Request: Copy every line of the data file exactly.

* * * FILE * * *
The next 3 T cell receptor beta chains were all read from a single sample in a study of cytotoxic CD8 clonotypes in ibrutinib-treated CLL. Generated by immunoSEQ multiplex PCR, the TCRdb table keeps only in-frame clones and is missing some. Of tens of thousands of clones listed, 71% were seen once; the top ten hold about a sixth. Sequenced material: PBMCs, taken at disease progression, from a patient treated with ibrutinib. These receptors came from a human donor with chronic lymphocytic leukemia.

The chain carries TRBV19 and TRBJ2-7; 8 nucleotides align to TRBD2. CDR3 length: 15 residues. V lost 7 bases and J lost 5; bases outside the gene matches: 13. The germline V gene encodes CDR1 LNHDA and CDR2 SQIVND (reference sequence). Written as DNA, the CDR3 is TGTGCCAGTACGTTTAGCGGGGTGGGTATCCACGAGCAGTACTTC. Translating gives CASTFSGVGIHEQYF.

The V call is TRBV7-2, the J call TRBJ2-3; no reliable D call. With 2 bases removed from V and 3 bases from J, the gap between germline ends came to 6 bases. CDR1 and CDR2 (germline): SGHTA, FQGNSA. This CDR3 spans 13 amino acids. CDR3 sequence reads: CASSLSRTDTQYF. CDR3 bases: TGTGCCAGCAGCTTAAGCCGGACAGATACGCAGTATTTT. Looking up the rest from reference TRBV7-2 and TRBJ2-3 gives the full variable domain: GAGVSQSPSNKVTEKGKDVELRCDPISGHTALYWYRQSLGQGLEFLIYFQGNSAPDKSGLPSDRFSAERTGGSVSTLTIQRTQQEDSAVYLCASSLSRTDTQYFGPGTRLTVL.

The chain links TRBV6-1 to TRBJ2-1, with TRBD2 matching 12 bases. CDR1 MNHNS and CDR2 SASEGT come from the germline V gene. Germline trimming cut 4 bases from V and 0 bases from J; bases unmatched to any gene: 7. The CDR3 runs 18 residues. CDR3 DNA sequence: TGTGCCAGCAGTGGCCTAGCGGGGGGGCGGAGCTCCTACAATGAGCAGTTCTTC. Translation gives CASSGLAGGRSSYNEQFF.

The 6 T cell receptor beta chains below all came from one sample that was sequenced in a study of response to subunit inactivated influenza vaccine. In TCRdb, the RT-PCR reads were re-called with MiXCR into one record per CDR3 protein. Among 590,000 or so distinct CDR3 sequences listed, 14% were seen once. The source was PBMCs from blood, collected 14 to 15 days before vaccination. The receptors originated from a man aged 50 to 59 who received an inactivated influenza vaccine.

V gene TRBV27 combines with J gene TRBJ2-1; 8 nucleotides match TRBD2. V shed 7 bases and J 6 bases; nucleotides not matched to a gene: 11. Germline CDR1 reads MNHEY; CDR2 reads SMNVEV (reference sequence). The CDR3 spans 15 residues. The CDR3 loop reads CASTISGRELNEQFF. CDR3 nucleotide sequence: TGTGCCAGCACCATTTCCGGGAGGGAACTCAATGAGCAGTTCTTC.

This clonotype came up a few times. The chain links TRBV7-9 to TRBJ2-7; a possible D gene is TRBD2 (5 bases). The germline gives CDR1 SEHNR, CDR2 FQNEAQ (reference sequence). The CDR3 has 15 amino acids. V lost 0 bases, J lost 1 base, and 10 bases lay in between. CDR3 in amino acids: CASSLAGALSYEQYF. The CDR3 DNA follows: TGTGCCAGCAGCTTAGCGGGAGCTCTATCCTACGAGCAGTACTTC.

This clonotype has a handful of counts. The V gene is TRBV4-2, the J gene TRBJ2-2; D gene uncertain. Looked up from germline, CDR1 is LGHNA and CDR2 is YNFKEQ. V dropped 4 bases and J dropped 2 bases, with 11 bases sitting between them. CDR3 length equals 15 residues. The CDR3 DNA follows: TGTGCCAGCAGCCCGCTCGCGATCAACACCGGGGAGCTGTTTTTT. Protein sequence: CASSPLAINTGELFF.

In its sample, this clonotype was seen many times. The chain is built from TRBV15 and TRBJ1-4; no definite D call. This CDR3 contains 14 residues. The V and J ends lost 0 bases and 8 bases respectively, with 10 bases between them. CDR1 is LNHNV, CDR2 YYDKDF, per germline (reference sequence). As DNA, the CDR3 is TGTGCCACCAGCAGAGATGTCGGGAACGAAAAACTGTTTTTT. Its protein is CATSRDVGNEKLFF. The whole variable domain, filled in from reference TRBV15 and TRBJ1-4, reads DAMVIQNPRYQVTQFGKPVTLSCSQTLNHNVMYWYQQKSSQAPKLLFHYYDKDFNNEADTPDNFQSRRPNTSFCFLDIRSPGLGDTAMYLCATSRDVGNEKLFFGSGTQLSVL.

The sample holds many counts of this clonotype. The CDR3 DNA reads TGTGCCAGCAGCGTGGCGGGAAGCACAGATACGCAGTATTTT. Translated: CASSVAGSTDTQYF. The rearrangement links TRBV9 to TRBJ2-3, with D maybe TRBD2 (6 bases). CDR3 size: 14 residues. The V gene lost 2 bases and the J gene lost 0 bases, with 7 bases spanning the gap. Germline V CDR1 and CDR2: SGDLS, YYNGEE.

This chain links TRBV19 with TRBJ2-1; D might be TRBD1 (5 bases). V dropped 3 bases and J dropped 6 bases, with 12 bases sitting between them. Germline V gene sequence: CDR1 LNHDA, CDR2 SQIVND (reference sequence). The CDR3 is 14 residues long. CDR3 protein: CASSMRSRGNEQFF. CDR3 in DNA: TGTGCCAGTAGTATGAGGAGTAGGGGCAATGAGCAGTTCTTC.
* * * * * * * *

The next 3 T cell receptor beta chains were all read from a single sample in a study of cytotoxic CD8 clonotypes in ibrutinib-treated CLL. Generated by immunoSEQ multiplex PCR, the TCRdb table keeps only in-frame clones and is missing some. Of tens of thousands of clones listed, 71% were seen once; the top ten hold about a sixth. Sequenced material: PBMCs, taken at disease progression, from a patient treated with ibrutinib. These receptors came from a human donor with chronic lymphocytic leukemia.

The chain carries TRBV19 and TRBJ2-7; 8 nucleotides align to TRBD2. CDR3 length: 15 residues. V lost 7 bases and J lost 5; bases outside the gene matches: 13. The germline V gene encodes CDR1 LNHDA and CDR2 SQIVND (reference sequence). Written as DNA, the CDR3 is TGTGCCAGTACGTTTAGCGGGGTGGGTATCCACGAGCAGTACTTC. Translating gives CASTFSGVGIHEQYF.

The V call is TRBV7-2, the J call TRBJ2-3; no reliable D call. With 2 bases removed from V and 3 bases from J, the gap between germline ends came to 6 bases. CDR1 and CDR2 (germline): SGHTA, FQGNSA. This CDR3 spans 13 amino acids. CDR3 sequence reads: CASSLSRTDTQYF. CDR3 bases: TGTGCCAGCAGCTTAAGCCGGACAGATACGCAGTATTTT. Looking up the rest from reference TRBV7-2 and TRBJ2-3 gives the full variable domain: GAGVSQSPSNKVTEKGKDVELRCDPISGHTALYWYRQSLGQGLEFLIYFQGNSAPDKSGLPSDRFSAERTGGSVSTLTIQRTQQEDSAVYLCASSLSRTDTQYFGPGTRLTVL.

The chain links TRBV6-1 to TRBJ2-1, with TRBD2 matching 12 bases. CDR1 MNHNS and CDR2 SASEGT come from the germline V gene. Germline trimming cut 4 bases from V and 0 bases from J; bases unmatched to any gene: 7. The CDR3 runs 18 residues. CDR3 DNA sequence: TGTGCCAGCAGTGGCCTAGCGGGGGGGCGGAGCTCCTACAATGAGCAGTTCTTC. Translation gives CASSGLAGGRSSYNEQFF.

The 6 T cell receptor beta chains below all came from one sample that was sequenced in a study of response to subunit inactivated influenza vaccine. In TCRdb, the RT-PCR reads were re-called with MiXCR into one record per CDR3 protein. Among 590,000 or so distinct CDR3 sequences listed, 14% were seen once. The source was PBMCs from blood, collected 14 to 15 days before vaccination. The receptors originated from a man aged 50 to 59 who received an inactivated influenza vaccine.

V gene TRBV27 combines with J gene TRBJ2-1; 8 nucleotides match TRBD2. V shed 7 bases and J 6 bases; nucleotides not matched to a gene: 11. Germline CDR1 reads MNHEY; CDR2 reads SMNVEV (reference sequence). The CDR3 spans 15 residues. The CDR3 loop reads CASTISGRELNEQFF. CDR3 nucleotide sequence: TGTGCCAGCACCATTTCCGGGAGGGAACTCAATGAGCAGTTCTTC.

This clonotype came up a few times. The chain links TRBV7-9 to TRBJ2-7; a possible D gene is TRBD2 (5 bases). The germline gives CDR1 SEHNR, CDR2 FQNEAQ (reference sequence). The CDR3 has 15 amino acids. V lost 0 bases, J lost 1 base, and 10 bases lay in between. CDR3 in amino acids: CASSLAGALSYEQYF. The CDR3 DNA follows: TGTGCCAGCAGCTTAGCGGGAGCTCTATCCTACGAGCAGTACTTC.

This clonotype has a handful of counts. The V gene is TRBV4-2, the J gene TRBJ2-2; D gene uncertain. Looked up from germline, CDR1 is LGHNA and CDR2 is YNFKEQ. V dropped 4 bases and J dropped 2 bases, with 11 bases sitting between them. CDR3 length equals 15 residues. The CDR3 DNA follows: TGTGCCAGCAGCCCGCTCGCGATCAACACCGGGGAGCTGTTTTTT. Protein sequence: CASSPLAINTGELFF.

In its sample, this clonotype was seen many times. The chain is built from TRBV15 and TRBJ1-4; no definite D call. This CDR3 contains 14 residues. The V and J ends lost 0 bases and 8 bases respectively, with 10 bases between them. CDR1 is LNHNV, CDR2 YYDKDF, per germline (reference sequence). As DNA, the CDR3 is TGTGCCACCAGCAGAGATGTCGGGAACGAAAAACTGTTTTTT. Its protein is CATSRDVGNEKLFF. The whole variable domain, filled in from reference TRBV15 and TRBJ1-4, reads DAMVIQNPRYQVTQFGKPVTLSCSQTLNHNVMYWYQQKSSQAPKLLFHYYDKDFNNEADTPDNFQSRRPNTSFCFLDIRSPGLGDTAMYLCATSRDVGNEKLFFGSGTQLSVL.

The sample holds many counts of this clonotype. The CDR3 DNA reads TGTGCCAGCAGCGTGGCGGGAAGCACAGATACGCAGTATTTT. Translated: CASSVAGSTDTQYF. The rearrangement links TRBV9 to TRBJ2-3, with D maybe TRBD2 (6 bases). CDR3 size: 14 residues. The V gene lost 2 bases and the J gene lost 0 bases, with 7 bases spanning the gap. Germline V CDR1 and CDR2: SGDLS, YYNGEE.

This chain links TRBV19 with TRBJ2-1; D might be TRBD1 (5 bases). V dropped 3 bases and J dropped 6 bases, with 12 bases sitting between them. Germline V gene sequence: CDR1 LNHDA, CDR2 SQIVND (reference sequence). The CDR3 is 14 residues long. CDR3 protein: CASSMRSRGNEQFF. CDR3 in DNA: TGTGCCAGTAGTATGAGGAGTAGGGGCAATGAGCAGTTCTTC.